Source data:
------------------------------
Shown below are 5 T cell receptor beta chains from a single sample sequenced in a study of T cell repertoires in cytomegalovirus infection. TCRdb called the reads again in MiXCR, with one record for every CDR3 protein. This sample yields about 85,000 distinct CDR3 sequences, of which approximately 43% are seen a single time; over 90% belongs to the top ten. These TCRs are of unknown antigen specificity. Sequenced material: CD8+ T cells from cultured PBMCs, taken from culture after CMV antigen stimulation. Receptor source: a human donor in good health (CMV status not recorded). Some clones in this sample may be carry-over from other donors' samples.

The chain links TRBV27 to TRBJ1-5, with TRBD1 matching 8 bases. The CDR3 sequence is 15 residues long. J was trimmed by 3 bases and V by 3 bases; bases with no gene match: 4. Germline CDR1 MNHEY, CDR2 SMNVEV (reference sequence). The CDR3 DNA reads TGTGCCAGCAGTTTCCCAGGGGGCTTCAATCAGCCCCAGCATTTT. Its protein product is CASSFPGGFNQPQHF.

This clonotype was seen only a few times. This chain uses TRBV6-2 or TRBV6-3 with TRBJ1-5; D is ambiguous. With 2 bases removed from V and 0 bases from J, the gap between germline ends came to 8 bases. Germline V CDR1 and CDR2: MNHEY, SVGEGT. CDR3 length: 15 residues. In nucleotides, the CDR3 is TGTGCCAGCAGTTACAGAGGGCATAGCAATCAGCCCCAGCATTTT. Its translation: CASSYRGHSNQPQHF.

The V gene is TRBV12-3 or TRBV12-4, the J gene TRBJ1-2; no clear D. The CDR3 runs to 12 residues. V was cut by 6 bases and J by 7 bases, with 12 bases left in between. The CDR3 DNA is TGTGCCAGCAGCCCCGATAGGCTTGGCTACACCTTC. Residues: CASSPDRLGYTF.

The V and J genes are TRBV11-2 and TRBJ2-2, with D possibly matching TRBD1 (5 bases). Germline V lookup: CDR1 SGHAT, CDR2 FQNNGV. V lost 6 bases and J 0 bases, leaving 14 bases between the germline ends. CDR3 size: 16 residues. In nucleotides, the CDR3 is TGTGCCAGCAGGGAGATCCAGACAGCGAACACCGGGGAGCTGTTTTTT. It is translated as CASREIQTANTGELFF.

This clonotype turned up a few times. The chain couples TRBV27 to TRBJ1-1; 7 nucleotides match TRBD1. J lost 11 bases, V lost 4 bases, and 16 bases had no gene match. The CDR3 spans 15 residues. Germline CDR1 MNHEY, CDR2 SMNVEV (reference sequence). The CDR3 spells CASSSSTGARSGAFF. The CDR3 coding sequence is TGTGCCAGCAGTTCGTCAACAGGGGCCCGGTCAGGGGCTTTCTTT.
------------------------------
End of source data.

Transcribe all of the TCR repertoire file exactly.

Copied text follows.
Shown below are 5 T cell receptor beta chains from a single sample sequenced in a study of T cell repertoires in cytomegalovirus infection. TCRdb called the reads again in MiXCR, with one record for every CDR3 protein. This sample yields about 85,000 distinct CDR3 sequences, of which approximately 43% are seen a single time; over 90% belongs to the top ten. These TCRs are of unknown antigen specificity. Sequenced material: CD8+ T cells from cultured PBMCs, taken from culture after CMV antigen stimulation. Receptor source: a human donor in good health (CMV status not recorded). Some clones in this sample may be carry-over from other donors' samples.

The chain links TRBV27 to TRBJ1-5, with TRBD1 matching 8 bases. The CDR3 sequence is 15 residues long. J was trimmed by 3 bases and V by 3 bases; bases with no gene match: 4. Germline CDR1 MNHEY, CDR2 SMNVEV (reference sequence). The CDR3 DNA reads TGTGCCAGCAGTTTCCCAGGGGGCTTCAATCAGCCCCAGCATTTT. Its protein product is CASSFPGGFNQPQHF.

This clonotype was seen only a few times. This chain uses TRBV6-2 or TRBV6-3 with TRBJ1-5; D is ambiguous. With 2 bases removed from V and 0 bases from J, the gap between germline ends came to 8 bases. Germline V CDR1 and CDR2: MNHEY, SVGEGT. CDR3 length: 15 residues. In nucleotides, the CDR3 is TGTGCCAGCAGTTACAGAGGGCATAGCAATCAGCCCCAGCATTTT. Its translation: CASSYRGHSNQPQHF.

The V gene is TRBV12-3 or TRBV12-4, the J gene TRBJ1-2; no clear D. The CDR3 runs to 12 residues. V was cut by 6 bases and J by 7 bases, with 12 bases left in between. The CDR3 DNA is TGTGCCAGCAGCCCCGATAGGCTTGGCTACACCTTC. Residues: CASSPDRLGYTF.

The V and J genes are TRBV11-2 and TRBJ2-2, with D possibly matching TRBD1 (5 bases). Germline V lookup: CDR1 SGHAT, CDR2 FQNNGV. V lost 6 bases and J 0 bases, leaving 14 bases between the germline ends. CDR3 size: 16 residues. In nucleotides, the CDR3 is TGTGCCAGCAGGGAGATCCAGACAGCGAACACCGGGGAGCTGTTTTTT. It is translated as CASREIQTANTGELFF.

This clonotype turned up a few times. The chain couples TRBV27 to TRBJ1-1; 7 nucleotides match TRBD1. J lost 11 bases, V lost 4 bases, and 16 bases had no gene match. The CDR3 spans 15 residues. Germline CDR1 MNHEY, CDR2 SMNVEV (reference sequence). The CDR3 spells CASSSSTGARSGAFF. The CDR3 coding sequence is TGTGCCAGCAGTTCGTCAACAGGGGCCCGGTCAGGGGCTTTCTTT.